Idle wild: how Intel's mobile Core i7 speeds up to slow down
Turbo Boost, Thread Parking and the drive for low-power performance
Intel's first mobile Core i7 processors - codenamed 'Clarksfield' - incorporate a feature the chip company is calling Turbo Boost. It's not new - the technology is a part of every 'Nehalem' architecture-based CPU the company has released to date.
So, Turbo Boost can be found in desktop chips and it's in Xeon server parts too. But it really comes into its own in processors produced for laptops.
Intel's Clarksfield: all four cores can be powered down to zero
The mobile Core i7s are all quad-core parts, and while model numbers and operating clock frequencies differ, Turbo Boost works the same way in each case. The technology takes feedback from on-chip thermal sensor and watches how the operating system is scheduling work on the available cores. Using both sources, Turbo Boost sees if it can lift the chip's clock speed and operating voltage above baseline.
A 2GHz chip with threads scheduled on all four cores has the scope to be dynamically overclocked up to 2.26GHz, provided there's room within the chip's thermal envelope to do so. That's 55W on the 2GHz Core i7-920XM, falling to 45W with the 1.73GHz i7-820QM and the 1.6GHz i7-720QM.
If an application is only making use of two of the four cores, the remaining pair of processing units can be powered right down to zero, dropping the chip's overall thermal output and allowing the two running cores to be clocked anywhere up to 3.06GHz.
The current Clarksfield line-up
A one-thread, one-core application presents even more room for lifting the clock frequency as the other three cores are sent to deep sleep, slashing the heat coming off them and, in turn, allowing Turbo Boost to up the one core's clock frequency up to 3.2GHz - 60 per cent higher than the stock clock speed.
Its all in the leakage...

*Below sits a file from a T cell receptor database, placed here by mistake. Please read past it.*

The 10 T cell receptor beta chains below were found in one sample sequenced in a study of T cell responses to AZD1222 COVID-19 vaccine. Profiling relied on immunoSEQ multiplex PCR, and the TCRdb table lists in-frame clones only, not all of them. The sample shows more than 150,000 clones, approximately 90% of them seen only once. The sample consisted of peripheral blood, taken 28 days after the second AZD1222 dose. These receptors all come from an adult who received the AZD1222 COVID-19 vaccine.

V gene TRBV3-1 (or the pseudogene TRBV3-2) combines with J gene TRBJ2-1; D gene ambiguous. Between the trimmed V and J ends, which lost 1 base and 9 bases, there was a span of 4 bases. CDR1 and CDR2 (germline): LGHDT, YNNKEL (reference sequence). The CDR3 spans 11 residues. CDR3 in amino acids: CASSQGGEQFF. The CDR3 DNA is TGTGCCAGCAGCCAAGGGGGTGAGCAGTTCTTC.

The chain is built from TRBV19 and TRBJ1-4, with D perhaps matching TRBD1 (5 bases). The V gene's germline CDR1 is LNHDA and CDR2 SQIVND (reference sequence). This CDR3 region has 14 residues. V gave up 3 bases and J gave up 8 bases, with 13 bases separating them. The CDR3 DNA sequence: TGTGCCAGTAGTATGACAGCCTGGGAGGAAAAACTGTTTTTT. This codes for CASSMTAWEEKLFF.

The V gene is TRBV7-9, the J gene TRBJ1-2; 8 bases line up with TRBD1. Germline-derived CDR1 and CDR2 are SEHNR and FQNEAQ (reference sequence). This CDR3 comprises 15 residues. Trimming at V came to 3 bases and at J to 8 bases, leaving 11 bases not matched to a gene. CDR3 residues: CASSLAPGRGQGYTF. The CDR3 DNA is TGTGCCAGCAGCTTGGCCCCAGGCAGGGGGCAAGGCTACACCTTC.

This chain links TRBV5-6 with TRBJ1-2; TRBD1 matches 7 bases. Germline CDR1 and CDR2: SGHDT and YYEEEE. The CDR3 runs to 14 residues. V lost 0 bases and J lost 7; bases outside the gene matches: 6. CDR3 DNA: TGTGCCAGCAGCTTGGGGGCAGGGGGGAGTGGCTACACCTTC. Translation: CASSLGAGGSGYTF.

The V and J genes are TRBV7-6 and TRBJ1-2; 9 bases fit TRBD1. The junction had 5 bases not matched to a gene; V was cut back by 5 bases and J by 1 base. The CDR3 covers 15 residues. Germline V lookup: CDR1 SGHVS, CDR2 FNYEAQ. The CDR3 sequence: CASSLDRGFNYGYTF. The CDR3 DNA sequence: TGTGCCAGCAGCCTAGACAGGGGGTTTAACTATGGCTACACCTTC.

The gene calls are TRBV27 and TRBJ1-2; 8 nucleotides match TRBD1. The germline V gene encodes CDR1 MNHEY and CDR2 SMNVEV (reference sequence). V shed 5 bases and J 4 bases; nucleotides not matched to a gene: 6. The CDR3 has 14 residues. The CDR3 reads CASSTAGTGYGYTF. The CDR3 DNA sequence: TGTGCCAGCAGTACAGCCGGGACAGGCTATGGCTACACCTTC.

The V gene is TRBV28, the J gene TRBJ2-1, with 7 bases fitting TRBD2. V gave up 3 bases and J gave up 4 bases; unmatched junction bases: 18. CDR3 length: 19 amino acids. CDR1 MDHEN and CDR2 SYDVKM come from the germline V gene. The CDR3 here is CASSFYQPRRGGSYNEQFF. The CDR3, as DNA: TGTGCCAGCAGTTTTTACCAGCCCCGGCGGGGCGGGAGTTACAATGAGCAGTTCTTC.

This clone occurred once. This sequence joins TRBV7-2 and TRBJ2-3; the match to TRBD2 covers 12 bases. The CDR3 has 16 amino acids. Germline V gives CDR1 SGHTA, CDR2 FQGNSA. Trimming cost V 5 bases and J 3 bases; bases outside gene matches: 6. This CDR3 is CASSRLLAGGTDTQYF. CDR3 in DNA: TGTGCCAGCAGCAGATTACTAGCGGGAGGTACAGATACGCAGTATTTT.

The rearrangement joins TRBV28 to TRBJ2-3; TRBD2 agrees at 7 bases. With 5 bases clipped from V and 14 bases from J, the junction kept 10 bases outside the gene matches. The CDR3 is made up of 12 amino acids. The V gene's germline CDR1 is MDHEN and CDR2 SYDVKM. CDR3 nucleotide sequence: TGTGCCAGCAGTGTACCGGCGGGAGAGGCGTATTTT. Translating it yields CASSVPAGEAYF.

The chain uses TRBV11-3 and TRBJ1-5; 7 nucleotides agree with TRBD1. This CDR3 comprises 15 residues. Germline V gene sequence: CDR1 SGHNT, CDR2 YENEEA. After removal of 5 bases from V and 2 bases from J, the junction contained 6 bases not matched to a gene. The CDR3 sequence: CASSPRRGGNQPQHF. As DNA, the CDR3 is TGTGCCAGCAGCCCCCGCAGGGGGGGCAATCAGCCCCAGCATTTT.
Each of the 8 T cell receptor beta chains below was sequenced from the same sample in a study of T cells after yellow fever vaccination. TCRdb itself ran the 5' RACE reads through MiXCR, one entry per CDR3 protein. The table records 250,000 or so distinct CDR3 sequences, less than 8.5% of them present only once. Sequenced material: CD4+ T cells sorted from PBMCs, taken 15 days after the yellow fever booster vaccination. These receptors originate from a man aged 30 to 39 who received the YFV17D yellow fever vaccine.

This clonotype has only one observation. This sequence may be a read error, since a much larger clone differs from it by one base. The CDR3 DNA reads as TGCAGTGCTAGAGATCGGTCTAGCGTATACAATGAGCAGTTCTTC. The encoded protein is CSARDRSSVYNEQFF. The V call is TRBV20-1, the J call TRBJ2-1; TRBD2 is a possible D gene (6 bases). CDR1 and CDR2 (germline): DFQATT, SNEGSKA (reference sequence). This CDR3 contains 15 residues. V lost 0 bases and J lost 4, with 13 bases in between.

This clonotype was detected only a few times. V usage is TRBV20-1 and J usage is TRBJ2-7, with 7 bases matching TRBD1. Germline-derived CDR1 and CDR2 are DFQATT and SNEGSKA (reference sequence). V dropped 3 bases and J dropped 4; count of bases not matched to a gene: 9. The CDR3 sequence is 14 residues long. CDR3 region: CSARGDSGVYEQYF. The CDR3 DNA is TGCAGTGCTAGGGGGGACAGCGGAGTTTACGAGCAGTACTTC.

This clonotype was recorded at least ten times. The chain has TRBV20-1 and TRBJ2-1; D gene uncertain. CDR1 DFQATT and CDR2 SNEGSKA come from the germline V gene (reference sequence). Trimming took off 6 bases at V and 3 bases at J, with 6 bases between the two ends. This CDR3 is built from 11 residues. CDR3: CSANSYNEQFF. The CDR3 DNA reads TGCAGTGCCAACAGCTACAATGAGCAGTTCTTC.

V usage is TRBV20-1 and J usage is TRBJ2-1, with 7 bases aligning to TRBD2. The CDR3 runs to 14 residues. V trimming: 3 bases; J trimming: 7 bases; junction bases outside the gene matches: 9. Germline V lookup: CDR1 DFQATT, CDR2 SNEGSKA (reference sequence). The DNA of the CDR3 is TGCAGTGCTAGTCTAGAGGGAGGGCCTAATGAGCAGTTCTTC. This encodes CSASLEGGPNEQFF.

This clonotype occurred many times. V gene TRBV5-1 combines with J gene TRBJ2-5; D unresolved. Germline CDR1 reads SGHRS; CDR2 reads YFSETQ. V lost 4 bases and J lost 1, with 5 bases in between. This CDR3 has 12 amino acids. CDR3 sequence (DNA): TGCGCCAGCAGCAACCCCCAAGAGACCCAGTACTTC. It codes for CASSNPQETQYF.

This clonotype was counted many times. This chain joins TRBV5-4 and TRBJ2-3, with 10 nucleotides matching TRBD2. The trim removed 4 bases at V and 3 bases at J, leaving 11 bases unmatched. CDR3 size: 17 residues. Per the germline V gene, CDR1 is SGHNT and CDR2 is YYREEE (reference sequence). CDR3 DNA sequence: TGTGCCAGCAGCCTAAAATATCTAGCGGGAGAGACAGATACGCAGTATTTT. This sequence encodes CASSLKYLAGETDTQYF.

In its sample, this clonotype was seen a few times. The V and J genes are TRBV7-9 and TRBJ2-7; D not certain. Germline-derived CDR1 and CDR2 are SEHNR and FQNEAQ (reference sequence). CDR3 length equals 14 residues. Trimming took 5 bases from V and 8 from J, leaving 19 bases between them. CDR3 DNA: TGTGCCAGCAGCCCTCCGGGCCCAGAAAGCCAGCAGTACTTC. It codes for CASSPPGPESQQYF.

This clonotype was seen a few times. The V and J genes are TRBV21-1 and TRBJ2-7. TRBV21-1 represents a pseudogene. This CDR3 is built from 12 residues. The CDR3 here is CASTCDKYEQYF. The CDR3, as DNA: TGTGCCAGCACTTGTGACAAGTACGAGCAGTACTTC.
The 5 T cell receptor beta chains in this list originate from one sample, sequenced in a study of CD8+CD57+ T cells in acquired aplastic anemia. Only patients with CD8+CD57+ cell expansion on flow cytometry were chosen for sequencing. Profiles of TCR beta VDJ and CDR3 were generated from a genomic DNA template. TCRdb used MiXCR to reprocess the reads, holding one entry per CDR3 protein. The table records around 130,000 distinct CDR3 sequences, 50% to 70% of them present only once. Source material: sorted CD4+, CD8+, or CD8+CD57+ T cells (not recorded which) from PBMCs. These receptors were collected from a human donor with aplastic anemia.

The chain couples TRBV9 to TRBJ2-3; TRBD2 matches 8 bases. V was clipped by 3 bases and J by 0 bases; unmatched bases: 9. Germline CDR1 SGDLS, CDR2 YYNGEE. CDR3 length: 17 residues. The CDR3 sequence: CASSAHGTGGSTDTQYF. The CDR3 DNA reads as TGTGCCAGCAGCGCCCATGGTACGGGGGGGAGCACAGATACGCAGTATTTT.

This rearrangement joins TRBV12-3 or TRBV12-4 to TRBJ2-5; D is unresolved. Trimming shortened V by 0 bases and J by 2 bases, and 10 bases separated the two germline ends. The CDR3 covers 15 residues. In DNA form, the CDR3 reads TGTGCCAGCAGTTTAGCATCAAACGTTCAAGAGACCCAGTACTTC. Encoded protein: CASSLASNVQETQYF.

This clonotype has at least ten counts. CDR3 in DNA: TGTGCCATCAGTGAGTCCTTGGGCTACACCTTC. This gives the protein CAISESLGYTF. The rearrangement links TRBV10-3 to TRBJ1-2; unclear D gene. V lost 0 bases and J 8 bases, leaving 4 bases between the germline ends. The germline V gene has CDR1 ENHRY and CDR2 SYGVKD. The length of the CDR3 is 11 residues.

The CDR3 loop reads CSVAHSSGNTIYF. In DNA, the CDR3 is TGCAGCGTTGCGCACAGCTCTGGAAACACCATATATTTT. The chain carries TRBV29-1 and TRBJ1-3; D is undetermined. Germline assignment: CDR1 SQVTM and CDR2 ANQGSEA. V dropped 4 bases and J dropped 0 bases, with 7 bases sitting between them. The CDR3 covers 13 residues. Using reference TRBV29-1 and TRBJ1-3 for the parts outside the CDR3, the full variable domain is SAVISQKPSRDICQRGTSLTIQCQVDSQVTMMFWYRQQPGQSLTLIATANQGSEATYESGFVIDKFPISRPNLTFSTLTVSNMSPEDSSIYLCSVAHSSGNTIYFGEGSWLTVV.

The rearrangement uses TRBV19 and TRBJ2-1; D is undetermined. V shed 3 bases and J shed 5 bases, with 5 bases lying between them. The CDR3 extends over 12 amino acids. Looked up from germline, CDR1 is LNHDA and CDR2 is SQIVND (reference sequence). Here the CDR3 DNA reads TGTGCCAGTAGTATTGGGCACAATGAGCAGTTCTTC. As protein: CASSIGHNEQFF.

Modern <=90nm silicon processes no longer lose most of their energy in switching gates (more is the pity) but in simple leakage across the transistors. This exponentially increases as things are made smaller and exponentially increases with temperature. The energy loss happens even if the gates are "idle"!
Fast logic transistors == horrible leakage
So to solve this problem engineers add header and footer power switch transistors (bad logic transistors, so slow) to turn "hard off" whole sections of circuit. This Intel strategy means Intel can have its cake and eat it too.
Running some cores faster and turning "hard off" others saves all that lovely "idle" leakage. The thermal mass of the packaging and die will prevent excessive temperature rises in that one core saving exponential thermal effects.
RE: Physical cores vs. Virtual (hyperthread) cores #
If Windows sucks because it is just now releasing an OS that differentiates between physical and virtual cores, where does that leave Mac? The article handed you a pro-Linux talking point on a silver platter. Did you miss the preceding paragraph about Apple’s grand central dispatch? If your thinking was less Microsoft-centric your OS of choice might be taken more seriously.
Sounds more like they underclock under normal circumstances and return to normal speed when needed.
The turbo boost sounds more like a marketing gimmick to me - 'slows down to cool down' won't sell as many chips!
It very much depends on use case & how well the power is managed. If you double the clock & run for half the time then yes energy used is same or greater (depending on voltage) but, with good power managment, if you run fast there is more opportunity to sleep longer & deeper.
OK, I'll bite
Where do you get that overclock widget?